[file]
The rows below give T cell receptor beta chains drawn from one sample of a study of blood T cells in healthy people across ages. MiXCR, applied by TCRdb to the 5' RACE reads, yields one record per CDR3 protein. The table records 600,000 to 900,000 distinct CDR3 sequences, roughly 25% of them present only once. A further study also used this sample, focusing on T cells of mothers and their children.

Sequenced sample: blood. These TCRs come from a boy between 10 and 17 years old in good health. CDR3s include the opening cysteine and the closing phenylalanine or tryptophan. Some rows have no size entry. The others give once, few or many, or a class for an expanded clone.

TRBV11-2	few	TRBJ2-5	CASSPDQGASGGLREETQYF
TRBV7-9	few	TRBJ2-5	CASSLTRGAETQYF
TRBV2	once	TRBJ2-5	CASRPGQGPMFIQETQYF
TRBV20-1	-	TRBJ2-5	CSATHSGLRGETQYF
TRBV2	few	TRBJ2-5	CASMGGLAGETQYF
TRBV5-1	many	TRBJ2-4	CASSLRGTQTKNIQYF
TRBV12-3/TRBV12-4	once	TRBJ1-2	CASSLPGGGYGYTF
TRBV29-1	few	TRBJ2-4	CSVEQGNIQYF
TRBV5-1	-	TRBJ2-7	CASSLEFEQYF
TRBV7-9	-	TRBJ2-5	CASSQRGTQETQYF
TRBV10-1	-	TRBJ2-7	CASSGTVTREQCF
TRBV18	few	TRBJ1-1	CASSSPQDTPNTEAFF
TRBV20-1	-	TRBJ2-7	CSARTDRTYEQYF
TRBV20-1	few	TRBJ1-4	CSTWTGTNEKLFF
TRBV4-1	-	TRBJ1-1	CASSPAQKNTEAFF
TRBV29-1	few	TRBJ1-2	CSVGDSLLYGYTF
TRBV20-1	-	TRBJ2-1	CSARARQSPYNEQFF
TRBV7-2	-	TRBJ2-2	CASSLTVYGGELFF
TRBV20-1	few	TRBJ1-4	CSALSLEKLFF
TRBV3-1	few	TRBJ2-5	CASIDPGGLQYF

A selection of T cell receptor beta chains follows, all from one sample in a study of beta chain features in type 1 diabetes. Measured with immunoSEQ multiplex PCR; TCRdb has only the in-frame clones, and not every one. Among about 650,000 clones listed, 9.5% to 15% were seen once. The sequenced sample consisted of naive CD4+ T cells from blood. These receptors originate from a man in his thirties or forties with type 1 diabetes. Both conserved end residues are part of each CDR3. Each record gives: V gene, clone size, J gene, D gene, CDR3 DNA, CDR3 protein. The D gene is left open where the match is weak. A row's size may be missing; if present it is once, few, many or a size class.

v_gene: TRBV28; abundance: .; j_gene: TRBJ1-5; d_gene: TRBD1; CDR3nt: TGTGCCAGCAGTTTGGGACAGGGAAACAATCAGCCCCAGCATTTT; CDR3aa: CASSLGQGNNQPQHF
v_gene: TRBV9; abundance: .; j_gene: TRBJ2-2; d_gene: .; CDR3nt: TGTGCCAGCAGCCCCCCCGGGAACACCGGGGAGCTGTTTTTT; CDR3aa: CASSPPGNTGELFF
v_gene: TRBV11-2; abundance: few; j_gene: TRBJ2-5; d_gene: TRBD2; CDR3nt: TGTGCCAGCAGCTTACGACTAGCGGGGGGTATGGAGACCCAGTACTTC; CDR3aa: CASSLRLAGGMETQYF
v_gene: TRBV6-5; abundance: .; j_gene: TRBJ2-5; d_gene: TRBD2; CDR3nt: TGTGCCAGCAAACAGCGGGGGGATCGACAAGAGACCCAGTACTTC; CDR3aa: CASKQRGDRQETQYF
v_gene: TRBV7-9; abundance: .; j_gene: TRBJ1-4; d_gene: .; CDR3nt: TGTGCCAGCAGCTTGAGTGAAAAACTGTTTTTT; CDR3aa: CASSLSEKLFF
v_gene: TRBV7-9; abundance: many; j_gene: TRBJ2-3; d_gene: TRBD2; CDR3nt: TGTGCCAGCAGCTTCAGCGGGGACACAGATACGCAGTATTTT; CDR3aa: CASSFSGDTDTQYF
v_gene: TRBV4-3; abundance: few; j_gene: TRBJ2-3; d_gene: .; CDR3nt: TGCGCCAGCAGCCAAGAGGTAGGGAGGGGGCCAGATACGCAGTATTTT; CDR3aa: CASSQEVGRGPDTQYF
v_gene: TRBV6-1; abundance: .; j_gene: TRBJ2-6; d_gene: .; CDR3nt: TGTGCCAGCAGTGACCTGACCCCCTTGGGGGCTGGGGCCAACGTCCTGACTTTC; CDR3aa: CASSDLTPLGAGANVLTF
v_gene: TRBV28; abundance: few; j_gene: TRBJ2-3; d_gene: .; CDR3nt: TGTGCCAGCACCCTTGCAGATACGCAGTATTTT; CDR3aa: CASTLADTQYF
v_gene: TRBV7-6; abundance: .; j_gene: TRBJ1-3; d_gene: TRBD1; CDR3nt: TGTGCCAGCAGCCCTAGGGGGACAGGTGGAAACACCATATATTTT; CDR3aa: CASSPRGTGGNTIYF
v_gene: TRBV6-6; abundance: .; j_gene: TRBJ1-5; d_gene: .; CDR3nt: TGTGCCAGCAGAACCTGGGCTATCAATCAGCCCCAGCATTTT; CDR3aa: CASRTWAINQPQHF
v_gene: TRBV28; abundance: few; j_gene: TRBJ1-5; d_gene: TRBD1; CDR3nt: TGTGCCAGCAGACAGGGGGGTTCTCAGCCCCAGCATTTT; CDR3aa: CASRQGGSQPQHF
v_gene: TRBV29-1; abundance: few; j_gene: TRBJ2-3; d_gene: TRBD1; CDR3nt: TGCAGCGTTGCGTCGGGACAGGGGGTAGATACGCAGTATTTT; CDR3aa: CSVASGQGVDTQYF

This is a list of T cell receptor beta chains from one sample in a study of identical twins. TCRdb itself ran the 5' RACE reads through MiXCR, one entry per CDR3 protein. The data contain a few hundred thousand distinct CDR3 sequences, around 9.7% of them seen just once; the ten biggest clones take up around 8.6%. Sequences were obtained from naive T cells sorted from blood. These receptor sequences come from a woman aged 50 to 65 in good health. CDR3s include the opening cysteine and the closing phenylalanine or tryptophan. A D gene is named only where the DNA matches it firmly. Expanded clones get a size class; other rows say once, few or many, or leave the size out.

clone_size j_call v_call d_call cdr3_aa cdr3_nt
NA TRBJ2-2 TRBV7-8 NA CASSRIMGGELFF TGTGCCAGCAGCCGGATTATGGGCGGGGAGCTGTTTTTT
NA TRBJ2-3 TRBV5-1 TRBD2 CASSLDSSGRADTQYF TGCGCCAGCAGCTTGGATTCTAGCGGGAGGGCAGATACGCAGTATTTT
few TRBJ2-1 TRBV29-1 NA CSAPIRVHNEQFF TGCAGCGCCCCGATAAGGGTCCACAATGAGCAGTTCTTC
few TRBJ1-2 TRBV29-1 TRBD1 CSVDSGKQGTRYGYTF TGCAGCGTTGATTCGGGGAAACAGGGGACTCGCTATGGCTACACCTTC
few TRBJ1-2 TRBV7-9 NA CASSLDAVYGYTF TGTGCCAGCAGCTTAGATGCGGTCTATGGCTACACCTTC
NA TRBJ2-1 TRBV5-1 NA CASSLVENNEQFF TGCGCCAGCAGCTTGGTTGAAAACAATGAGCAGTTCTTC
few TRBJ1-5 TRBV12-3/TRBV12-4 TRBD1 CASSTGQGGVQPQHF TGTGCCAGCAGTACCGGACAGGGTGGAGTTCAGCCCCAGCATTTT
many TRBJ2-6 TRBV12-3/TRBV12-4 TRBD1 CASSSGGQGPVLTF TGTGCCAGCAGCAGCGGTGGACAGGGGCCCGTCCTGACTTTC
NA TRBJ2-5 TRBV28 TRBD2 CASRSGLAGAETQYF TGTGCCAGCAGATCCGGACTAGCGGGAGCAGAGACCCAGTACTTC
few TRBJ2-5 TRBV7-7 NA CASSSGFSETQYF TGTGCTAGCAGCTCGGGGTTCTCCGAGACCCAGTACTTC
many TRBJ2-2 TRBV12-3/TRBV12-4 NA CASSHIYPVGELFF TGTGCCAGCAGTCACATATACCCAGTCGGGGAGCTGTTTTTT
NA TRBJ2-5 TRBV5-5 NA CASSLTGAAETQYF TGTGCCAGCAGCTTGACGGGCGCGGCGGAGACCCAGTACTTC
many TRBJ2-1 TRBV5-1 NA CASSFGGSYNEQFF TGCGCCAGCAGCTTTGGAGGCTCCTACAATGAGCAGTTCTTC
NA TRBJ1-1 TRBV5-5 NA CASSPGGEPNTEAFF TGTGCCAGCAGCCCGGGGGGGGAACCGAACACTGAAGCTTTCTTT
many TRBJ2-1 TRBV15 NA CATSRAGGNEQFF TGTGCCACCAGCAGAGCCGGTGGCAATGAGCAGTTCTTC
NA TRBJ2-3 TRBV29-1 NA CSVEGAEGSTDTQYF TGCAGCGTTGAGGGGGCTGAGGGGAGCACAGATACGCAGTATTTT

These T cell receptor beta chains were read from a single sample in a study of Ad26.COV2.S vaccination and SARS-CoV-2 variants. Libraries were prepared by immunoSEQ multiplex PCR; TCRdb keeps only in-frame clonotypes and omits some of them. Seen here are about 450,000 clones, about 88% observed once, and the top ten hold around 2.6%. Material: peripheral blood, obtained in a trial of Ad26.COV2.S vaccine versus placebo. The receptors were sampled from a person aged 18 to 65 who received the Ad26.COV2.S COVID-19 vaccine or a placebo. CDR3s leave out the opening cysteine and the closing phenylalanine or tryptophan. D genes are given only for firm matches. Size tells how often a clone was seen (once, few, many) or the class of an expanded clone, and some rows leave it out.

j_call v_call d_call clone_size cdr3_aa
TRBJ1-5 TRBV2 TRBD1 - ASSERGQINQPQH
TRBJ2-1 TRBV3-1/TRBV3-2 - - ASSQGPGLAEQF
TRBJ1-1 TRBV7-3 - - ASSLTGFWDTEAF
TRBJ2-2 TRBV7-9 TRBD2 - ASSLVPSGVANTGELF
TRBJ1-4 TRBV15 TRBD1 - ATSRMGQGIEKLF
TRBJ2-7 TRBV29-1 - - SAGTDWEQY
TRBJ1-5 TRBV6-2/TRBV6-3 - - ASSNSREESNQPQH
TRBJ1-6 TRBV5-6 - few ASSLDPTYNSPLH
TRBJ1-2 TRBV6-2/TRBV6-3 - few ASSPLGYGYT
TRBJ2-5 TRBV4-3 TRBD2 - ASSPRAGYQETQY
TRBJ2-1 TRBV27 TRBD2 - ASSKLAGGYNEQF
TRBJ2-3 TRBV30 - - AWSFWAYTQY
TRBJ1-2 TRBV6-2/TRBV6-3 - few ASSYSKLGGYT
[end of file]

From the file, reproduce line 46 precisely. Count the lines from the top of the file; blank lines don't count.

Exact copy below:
many TRBJ2-6 TRBV12-3/TRBV12-4 TRBD1 CASSSGGQGPVLTF TGTGCCAGCAGCAGCGGTGGACAGGGGCCCGTCCTGACTTTC